This month was World Mental Health Day, an important moment in time in mental health education, awareness and advocacy against social stigma.

Taking a longer-term view however we spoke with Hayden Wano (Taranaki, Te Atiawa, Ngāti Tama, Ngāti Awa), Chair of the newly established Mental Health and Wellbeing Commission Aotearoa New Zealand.

Tēnā koe Hayden

In September 2021 the New Zealand government released Kia Manawanui Aotearoa, the long-term pathway to mental wellbeing, which was welcomed by the Mental Health and Wellbeing Commission.

What about the plan has particular resonance for the Commission?

The Commission supports Kia Manawanui and Government’s continued commitment to drive change and deliver on its obligation to He Ara Oranga.

Kia Manawanui sets out sequenced actions over a ten-year period and takes a holistic view of mental wellbeing. The pathway’s approach is based on collaboration, sustained effort, and long-term investment to drive system change and to create new and different approaches to supporting mental wellbeing.

The Commission has been calling for a clear implementation plan for the direction set by He Ara Oranga and wants to see five critical areas prioritised:

  1. Upholding Te Tiriti o Waitangi and improving outcomes for Māori, including community-led design of kaupapa Māori services that are by Māori, for Māori
  2. Working with people with lived experience of mental distress and addiction to increase access and expand choice so people can recover from mental distress and addiction in their local communities
  3. Increasing equity for priority populations that we know disproportionately experience mental distress and addiction
  4. Working alongside people with lived experience of mental distress to repeal and replace the Mental Health Act – ensuring that all legislation upholds people’s human rights and meets New Zealand’s obligations under international conventions and treaties
  5. Maintaining a holistic view of wellbeing that acknowledges the impact of social and economic factors on people’s wellbeing, such as poverty, poor housing, discrimination, and other forms of disadvantage.

Broadly speaking, what is the Commission’s role in bringing it to life?

Kia Manawanui is an important step forward in transforming our mental health and addiction system and gives the Commission a benchmark from which we can monitor progress.

We are kaitiaki of mental health and wellbeing, working towards long-term transformation of the mental health, addiction, and wellbeing systems in Aotearoa.

We see ourselves as the eyes and ears of the people, amplifying the voices of our communities, and reflecting those views back to government. We bring focus to areas where meaningful action can be taken.

We will be publishing a report on wellbeing and a report on the mental health and addiction system before the end of the year and will use our findings to help drive system change.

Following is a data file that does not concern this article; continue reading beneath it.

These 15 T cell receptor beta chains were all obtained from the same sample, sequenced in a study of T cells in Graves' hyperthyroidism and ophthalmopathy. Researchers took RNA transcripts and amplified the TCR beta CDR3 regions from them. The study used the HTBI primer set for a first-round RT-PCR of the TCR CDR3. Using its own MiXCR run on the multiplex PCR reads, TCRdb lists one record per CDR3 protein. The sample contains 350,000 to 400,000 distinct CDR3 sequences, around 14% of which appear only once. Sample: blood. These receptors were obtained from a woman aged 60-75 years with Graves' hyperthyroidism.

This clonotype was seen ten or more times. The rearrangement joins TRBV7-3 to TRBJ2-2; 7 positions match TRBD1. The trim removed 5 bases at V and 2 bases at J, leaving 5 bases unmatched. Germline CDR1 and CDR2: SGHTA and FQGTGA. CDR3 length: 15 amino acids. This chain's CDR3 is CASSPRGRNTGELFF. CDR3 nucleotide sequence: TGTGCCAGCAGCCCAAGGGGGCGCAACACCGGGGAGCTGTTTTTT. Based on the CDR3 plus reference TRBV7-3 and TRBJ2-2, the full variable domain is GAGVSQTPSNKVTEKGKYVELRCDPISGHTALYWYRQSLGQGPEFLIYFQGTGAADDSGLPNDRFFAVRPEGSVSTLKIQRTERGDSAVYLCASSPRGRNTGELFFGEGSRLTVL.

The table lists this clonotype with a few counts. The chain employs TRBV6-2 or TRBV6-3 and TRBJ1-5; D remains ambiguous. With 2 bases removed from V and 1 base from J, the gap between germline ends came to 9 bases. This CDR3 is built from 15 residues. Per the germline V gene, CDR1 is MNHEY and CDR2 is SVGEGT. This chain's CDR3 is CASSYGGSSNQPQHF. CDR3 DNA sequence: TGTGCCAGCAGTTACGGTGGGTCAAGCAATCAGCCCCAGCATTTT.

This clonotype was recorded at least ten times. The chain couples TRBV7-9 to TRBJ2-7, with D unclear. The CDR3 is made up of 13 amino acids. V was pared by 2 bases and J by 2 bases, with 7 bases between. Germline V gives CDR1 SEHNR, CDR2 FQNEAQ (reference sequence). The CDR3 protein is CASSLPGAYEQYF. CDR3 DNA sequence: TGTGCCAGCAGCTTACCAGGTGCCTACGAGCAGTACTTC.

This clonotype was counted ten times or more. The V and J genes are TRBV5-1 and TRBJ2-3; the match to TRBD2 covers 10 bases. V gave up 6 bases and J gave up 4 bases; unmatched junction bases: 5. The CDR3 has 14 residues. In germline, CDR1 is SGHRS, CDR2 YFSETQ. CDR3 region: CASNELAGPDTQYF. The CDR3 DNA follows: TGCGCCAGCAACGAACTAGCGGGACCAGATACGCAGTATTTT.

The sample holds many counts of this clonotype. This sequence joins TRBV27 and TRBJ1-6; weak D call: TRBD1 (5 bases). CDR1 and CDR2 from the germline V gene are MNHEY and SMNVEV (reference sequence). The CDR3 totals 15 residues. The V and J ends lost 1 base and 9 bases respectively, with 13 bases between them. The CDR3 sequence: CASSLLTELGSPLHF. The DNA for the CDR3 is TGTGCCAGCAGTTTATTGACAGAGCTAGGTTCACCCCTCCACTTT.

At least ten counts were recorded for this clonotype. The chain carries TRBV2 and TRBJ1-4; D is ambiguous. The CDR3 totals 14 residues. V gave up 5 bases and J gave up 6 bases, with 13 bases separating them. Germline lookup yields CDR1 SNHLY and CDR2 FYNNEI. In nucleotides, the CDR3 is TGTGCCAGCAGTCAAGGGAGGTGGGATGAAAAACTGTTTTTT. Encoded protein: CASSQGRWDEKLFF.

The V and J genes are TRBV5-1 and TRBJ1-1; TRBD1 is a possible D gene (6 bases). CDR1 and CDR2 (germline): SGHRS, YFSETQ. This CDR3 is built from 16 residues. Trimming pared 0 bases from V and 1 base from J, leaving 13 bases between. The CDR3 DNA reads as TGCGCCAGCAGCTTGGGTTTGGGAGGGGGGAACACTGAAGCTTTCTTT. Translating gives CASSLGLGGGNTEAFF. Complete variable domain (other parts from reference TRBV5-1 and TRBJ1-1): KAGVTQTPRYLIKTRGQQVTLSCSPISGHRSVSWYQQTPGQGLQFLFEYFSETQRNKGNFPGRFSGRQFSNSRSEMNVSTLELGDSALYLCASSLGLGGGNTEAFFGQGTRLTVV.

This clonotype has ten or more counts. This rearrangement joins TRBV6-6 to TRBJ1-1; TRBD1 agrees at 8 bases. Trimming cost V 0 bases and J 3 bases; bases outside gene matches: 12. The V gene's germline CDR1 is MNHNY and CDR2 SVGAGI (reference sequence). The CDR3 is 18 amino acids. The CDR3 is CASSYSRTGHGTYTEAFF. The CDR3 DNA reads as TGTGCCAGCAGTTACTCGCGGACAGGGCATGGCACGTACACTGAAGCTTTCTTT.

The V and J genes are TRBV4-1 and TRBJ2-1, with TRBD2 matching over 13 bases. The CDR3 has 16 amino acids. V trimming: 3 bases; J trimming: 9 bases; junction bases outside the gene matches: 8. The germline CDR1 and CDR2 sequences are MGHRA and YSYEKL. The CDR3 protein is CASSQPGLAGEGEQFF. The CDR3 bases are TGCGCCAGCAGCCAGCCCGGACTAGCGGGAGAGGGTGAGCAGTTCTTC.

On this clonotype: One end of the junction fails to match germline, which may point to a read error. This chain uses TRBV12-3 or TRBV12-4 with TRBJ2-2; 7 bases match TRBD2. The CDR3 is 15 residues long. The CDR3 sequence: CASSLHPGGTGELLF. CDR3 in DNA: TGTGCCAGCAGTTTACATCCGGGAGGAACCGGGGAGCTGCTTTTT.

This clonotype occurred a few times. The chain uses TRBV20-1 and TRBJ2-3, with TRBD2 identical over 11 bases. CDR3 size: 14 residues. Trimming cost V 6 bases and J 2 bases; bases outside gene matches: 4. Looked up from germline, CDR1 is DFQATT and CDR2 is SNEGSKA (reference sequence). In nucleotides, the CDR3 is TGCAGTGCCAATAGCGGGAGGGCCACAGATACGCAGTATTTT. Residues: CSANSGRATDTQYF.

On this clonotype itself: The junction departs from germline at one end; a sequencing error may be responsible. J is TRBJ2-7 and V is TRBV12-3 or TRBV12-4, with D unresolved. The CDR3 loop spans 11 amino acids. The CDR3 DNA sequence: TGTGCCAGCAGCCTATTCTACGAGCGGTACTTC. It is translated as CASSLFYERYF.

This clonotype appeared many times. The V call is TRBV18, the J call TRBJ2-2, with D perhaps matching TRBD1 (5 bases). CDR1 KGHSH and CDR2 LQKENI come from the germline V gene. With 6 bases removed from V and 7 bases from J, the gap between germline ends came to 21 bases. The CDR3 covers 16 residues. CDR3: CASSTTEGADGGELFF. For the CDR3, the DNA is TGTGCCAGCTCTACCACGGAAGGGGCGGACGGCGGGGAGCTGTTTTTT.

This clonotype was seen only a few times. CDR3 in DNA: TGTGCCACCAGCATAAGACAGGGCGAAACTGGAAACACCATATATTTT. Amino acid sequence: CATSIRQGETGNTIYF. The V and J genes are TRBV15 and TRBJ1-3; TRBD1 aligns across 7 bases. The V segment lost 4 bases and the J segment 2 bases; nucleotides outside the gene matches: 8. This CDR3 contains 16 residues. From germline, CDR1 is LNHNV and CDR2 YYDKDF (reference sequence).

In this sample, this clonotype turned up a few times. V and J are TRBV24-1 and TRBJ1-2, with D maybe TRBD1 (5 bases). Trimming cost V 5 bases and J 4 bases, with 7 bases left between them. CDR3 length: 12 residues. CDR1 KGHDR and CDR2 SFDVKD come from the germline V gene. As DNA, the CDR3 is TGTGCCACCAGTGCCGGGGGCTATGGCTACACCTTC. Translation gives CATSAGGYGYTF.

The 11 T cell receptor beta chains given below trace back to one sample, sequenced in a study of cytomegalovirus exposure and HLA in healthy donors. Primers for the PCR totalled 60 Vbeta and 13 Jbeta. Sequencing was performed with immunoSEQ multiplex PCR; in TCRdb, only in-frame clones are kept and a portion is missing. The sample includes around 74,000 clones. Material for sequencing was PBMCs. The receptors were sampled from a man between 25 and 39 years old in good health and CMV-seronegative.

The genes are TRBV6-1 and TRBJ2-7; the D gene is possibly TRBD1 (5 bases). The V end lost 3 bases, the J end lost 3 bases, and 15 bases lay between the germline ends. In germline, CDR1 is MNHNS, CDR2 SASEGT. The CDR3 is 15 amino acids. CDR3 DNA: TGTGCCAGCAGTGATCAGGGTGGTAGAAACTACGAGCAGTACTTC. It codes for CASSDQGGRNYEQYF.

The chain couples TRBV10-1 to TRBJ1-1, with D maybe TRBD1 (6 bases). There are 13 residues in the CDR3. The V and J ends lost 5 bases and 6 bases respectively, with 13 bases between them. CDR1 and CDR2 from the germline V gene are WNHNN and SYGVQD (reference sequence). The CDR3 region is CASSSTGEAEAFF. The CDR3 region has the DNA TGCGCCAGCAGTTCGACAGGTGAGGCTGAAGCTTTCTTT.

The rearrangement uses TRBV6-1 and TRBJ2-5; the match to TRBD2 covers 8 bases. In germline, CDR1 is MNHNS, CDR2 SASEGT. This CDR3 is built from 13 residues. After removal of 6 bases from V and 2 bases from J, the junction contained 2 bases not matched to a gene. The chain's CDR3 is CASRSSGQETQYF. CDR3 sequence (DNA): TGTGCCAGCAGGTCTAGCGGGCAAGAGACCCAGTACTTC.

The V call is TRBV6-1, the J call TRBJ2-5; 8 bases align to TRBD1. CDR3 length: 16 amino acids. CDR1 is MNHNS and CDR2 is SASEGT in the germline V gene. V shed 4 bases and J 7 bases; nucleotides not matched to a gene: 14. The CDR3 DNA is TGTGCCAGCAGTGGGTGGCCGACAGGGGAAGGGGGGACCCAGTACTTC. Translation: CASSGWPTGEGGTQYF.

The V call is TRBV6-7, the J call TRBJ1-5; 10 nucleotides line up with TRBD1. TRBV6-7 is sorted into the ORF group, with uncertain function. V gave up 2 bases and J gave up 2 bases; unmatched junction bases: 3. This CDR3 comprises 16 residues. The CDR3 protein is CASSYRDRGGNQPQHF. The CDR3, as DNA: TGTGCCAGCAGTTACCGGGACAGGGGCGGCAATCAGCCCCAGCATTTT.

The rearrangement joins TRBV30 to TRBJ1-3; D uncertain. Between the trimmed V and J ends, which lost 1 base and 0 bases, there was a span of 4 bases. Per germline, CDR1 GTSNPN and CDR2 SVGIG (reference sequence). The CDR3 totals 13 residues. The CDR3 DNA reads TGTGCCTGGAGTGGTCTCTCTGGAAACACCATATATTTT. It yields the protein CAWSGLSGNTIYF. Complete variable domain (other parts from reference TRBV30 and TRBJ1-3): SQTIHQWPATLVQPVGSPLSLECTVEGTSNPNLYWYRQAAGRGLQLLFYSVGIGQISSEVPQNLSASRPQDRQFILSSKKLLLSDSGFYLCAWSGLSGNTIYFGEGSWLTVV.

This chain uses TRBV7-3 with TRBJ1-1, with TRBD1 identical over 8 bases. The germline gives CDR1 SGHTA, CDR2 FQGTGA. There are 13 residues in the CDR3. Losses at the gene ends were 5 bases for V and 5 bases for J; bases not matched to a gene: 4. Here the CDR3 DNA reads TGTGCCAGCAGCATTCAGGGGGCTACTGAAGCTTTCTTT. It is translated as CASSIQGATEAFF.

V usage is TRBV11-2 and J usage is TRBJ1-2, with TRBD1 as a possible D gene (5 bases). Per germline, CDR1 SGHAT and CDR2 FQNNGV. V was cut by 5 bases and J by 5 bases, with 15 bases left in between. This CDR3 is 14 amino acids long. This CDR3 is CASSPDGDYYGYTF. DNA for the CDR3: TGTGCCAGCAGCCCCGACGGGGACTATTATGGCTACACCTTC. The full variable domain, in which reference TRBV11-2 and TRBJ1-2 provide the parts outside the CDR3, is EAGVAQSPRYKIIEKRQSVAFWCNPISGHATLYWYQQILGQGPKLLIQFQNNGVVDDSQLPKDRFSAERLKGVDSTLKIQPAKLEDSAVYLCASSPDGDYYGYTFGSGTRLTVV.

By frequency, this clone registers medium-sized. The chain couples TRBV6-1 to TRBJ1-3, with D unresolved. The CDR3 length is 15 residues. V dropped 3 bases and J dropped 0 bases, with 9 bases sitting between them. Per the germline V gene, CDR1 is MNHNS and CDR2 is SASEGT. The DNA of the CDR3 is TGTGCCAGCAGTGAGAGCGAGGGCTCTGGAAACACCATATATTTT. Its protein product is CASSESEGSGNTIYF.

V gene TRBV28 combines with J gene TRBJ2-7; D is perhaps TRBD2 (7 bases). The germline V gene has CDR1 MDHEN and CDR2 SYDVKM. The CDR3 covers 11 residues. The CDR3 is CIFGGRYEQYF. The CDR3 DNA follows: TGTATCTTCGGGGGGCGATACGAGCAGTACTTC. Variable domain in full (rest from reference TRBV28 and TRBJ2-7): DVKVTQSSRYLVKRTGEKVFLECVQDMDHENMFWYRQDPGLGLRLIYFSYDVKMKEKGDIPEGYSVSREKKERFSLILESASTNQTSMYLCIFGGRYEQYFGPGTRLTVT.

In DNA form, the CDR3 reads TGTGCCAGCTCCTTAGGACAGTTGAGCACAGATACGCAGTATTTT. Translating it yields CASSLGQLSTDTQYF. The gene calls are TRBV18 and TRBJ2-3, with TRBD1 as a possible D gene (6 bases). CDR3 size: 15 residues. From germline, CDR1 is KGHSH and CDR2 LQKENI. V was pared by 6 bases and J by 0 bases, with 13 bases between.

Through our He Ara Āwhina (pathways to support) framework, we will highlight what is working well and bring people together so that new solutions and services can be developed in local communities.

Upholding Te Tiriti o Waitangi and improving outcomes for Māori is understandably a key priority. Will the Commission have a particular strategy to give effect to this?

As a Commission, we are grounding ourselves in Te Tiriti o Waitangi so that it informs our approach to everything we do. We are working to develop genuine partnerships with Māori.

Our strategy is strongly focused on addressing Inequity and improving wellbeing outcomes for Māori. We listen to and work alongside people who experience inequity, including tangata whai ora, those with lived experience of mental distress and/or addiction, and other priority groups.

Innovation is happening among kaupapa Māori service providers and we strongly support the use of matauranga Māori, te ao Māori, and rongoa Māori to define and support approaches to Māori wellbeing.

Covid-19 has had a profound impact on how we live, work and stay connected and for some it was been an incredibly isolating experience. Does the Commission have a role to play here?

COVID is probably one of the most significant life events many of us will experience in our lifetimes. The role of the Commission is to monitor and report on the wellbeing of everyone, but particularly those populations most at risk of poor mental health and wellbeing.

The research is telling us the impact of COVID-19 has not fallen evenly across our population in Aotearoa. For many of our vulnerable populations, inequalities have been exacerbated by COVID. The hardest hit were households whose incomes were under $30k.

We are prioritising our focus on areas where we can address inequity and have a significant positive impact on people’s wellbeing. The two reports we will publish before the end of the year will both include further comment on the impact of COVID-19 and we will continue to monitor the impact of the pandemic on mental wellbeing over time.